The onus is on the “new” (or relaunch) brand to prove that it is better than current main brand. If it fails to establish this superiority in the perception of recipients, individual consumers will feel no motivation and see no reason to switch from their main brands on a long term basis which have served them well in the past. It is a common marketing experience that long term successful products are only those which are perceived by a sufficient number of customers as being superior and free of negatives.

If innovations are tested comparisons to current main brands may be not appropriate. Therefore in these cases we use a similar tough tool: a multivariate consistency check analysis.

The prediction of if a respondent will purchase or not is made for each individual separately – so called segment of one approach. Because most markets are becoming more and more fragmented if not pulverised. Therefore it is no longer good or “precise” enough to predict brand choice for an average person in a segment.

Our brand choice criteria have been used successfully in numerous product categories and international markets – ranging from food and beverages to services and business equipment.  In those cases in which products have been (re-)launched with more or less the same marketing-mix executions as tested predictions have usually been within half a market share point of actual market figures.


Deviations of forecasts to real market values were only:

  • 0,1 % Beck’s Gold. (Shaw/Schipke/Mayer de Groot 2004)
  • 0,1 % Lefax (Mayer de Groot, Fritzen 2008)
  • 0,1 % Milka Tender (Mayer de Groot 2011)
  • 0,1 % Iglo del Mar (Schäffken 2008, Mayer de Groot/Plüm 2012)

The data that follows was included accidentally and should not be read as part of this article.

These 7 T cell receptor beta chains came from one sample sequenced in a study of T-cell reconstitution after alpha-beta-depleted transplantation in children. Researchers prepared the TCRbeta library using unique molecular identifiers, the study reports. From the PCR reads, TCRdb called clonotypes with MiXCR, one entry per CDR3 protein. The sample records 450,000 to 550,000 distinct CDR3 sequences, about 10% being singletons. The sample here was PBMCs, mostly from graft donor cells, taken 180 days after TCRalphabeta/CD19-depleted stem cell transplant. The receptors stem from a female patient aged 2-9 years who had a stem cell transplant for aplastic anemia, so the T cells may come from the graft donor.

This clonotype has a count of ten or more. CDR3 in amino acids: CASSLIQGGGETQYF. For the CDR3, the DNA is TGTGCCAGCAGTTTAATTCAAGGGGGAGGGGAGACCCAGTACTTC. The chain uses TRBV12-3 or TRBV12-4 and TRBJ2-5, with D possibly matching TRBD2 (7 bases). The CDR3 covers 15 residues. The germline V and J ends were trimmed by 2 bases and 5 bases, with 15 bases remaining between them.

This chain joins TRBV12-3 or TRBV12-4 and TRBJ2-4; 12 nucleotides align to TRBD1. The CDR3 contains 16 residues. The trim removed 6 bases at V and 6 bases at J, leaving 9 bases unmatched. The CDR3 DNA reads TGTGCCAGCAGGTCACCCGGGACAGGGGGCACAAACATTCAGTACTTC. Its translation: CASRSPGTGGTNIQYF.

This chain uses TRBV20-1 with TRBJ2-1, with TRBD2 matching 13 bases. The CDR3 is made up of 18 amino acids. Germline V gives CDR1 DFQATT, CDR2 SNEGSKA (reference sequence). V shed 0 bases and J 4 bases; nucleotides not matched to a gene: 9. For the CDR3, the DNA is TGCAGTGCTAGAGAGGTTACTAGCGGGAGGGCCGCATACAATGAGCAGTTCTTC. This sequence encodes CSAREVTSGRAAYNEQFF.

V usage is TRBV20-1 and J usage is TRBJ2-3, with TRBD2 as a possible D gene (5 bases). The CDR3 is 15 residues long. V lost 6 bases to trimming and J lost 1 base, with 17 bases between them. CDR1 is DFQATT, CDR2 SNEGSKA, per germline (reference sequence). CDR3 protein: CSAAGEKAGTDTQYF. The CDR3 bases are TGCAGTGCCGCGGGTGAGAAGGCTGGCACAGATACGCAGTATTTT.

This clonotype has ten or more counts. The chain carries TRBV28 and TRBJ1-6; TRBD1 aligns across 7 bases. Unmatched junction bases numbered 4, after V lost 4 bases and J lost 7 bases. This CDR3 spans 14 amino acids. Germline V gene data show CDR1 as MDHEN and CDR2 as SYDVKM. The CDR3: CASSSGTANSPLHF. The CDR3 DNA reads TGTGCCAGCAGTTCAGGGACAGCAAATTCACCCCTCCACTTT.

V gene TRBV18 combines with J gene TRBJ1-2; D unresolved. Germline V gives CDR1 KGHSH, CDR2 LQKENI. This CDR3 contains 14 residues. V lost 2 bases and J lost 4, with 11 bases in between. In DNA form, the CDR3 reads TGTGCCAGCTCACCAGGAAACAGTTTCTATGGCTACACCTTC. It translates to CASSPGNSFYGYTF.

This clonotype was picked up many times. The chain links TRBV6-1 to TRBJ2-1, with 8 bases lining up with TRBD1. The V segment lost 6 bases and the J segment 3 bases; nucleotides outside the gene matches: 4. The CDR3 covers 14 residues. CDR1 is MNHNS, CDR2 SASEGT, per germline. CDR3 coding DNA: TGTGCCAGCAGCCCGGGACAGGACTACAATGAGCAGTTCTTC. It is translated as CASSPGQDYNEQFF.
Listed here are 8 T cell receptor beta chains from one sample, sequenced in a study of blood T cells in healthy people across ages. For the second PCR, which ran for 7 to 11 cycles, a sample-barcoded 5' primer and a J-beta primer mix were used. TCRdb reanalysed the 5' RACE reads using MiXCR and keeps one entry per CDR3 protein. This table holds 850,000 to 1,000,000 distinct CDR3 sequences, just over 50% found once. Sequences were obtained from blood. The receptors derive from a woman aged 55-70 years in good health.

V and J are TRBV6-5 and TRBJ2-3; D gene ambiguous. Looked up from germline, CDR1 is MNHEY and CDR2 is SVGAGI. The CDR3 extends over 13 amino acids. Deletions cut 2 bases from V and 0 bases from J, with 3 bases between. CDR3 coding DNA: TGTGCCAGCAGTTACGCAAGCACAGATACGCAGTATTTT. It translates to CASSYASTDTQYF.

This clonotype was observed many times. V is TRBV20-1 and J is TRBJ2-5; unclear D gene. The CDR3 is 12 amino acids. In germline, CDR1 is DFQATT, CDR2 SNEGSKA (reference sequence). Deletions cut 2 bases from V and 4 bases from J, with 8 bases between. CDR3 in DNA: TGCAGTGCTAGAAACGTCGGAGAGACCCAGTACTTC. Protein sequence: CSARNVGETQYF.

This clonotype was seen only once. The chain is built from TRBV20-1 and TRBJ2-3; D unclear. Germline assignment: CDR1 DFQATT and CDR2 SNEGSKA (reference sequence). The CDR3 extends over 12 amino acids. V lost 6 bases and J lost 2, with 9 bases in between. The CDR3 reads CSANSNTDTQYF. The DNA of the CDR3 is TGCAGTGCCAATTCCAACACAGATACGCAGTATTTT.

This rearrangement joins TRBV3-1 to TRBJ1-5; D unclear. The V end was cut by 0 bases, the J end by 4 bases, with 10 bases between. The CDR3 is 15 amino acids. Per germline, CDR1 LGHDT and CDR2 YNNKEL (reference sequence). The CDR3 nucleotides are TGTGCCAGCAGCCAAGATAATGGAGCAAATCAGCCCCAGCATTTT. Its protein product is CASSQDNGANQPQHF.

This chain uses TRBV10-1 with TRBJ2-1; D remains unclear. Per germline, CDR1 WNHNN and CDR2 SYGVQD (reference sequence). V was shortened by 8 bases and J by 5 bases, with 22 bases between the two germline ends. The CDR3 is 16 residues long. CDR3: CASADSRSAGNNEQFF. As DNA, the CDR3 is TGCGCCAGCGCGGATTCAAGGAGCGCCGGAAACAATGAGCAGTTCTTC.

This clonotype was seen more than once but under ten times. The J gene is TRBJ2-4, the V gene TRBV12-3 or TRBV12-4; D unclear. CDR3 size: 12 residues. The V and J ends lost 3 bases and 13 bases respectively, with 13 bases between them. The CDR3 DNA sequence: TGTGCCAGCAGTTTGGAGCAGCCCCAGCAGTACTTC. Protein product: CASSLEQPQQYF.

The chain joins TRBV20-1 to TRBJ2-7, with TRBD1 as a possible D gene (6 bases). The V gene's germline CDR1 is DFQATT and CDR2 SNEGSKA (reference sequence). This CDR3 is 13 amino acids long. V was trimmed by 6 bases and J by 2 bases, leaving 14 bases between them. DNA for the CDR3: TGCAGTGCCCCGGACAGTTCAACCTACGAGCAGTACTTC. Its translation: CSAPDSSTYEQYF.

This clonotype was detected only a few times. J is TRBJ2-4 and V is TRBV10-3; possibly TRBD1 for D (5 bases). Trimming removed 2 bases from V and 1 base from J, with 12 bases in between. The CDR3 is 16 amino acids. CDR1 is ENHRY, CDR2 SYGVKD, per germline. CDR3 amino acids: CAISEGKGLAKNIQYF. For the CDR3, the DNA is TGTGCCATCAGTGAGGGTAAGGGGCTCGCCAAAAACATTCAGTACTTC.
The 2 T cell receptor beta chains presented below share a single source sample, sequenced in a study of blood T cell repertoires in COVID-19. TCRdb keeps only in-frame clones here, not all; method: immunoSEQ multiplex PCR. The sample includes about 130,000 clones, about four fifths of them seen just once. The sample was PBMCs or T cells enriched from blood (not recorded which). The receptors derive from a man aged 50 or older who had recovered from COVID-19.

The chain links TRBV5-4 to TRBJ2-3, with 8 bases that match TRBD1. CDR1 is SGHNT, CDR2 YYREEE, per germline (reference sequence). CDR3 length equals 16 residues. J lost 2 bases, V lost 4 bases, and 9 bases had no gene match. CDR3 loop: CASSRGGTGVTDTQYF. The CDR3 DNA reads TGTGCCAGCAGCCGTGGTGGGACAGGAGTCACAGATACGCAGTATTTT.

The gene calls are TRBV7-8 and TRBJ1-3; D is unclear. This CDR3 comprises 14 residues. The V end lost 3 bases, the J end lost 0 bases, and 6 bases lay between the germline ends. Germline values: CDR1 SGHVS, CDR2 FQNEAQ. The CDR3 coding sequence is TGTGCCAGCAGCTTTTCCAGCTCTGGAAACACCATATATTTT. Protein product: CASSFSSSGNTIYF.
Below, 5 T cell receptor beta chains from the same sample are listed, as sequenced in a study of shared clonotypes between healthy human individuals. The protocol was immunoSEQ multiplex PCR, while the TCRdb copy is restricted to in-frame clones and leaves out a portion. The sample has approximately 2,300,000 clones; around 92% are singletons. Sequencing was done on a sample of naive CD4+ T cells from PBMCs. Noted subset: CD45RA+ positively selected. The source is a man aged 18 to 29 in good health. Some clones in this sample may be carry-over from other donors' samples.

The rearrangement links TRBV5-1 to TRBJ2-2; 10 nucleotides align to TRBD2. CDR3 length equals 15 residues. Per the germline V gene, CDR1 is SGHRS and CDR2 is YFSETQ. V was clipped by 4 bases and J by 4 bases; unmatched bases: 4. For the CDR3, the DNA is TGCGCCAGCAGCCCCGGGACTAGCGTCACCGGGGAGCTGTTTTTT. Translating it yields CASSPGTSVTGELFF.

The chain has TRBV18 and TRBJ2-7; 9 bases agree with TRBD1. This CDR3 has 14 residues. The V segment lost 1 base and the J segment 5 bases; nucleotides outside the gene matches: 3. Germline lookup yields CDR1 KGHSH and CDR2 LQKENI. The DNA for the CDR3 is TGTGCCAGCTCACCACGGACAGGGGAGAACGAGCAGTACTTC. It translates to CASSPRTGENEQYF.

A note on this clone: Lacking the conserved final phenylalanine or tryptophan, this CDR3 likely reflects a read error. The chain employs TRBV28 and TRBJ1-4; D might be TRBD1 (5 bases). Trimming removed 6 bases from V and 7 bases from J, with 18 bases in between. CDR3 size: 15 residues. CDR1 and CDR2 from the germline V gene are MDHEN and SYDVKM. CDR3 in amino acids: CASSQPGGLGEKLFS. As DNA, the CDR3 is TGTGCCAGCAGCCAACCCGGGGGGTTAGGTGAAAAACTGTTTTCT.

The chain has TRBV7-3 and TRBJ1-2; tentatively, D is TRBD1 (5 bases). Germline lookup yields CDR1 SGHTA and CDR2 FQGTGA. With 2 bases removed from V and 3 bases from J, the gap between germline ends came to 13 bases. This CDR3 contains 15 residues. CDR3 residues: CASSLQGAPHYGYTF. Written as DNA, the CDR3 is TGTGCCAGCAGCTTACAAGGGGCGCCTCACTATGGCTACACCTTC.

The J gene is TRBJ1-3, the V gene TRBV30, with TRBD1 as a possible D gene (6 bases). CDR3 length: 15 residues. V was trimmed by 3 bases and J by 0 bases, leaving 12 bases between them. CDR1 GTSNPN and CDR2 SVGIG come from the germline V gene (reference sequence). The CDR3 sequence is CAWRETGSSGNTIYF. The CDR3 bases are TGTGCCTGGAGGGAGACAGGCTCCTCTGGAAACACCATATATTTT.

• 0,2 % Iglo Spinat  (Schäffken 2008, Mayer de Groot/Plüm 2012)
  • 0,2 % NIVEA Soft in Italy (von Dassel,  Wecker, Mayer de Groot 2001)
  • 0,2 % Sheba (Mayer de Groot 2010)
  • 0,2 % Bärensnack (Mayer de Groot 2010)
  • 0,3 % Youce (Braunberger/Mayer de Groot 2013)
  • 0,3 % Efasit (Mayer de Groot 2010)
  • 0,3 % EnzymLefax (Mayer de Groot/Fritzen 2008)
  • 0,3 % Ibutop (Reese/Fritzen/Mayer de Groot 2004)
  • 0,4 % NIVEA Soft in Germany (von Dassel et al. 2001)
  • 0,5 % Dymo LabelWriter. (Lübbe/Mayer de Groot u.a. 2005)

Similar reliable forecasts have been reported in other published case studies without showing validations in detail: Hasseröder (Lenatz 2005/ 2006); Leitz (Lübbe, Mayer de Groot et al. 2003/2004), Niederegger (Strait/Arndt/Mayer de Groot 2006), Perfect  Draft (Lenatz 2005/2006), Vorwerk (Weber/Mayer de Groot/Fritzen 2006), WD 40 (Gill/Mayer de Groot 2007), Wrigley Extra (Mayer de Groot 2011).

The following case studies indicate the opportunities:
Beck's Gold Case Study Beck's International Case Study Birds Eye Case Study Coca Cola Zero Case Study DYMO Case Study Efasit Case Study Heinz Green Ketchup Case Study Iglo 4 Sterne Menue Case Study Lefax Case Study Leitz Case Study LEKI Case Study MC Iglo Case Study Milka Case Study Moet Case Study Niederegger Case Study Nivea Case Study PerfectDraft Case Study Sheba Case Study Vorwerk Case Study WD-40 Case Study WD-40 Smart Straw Case Study WeightWatchers Case Study Wrigley´s Extra Case Study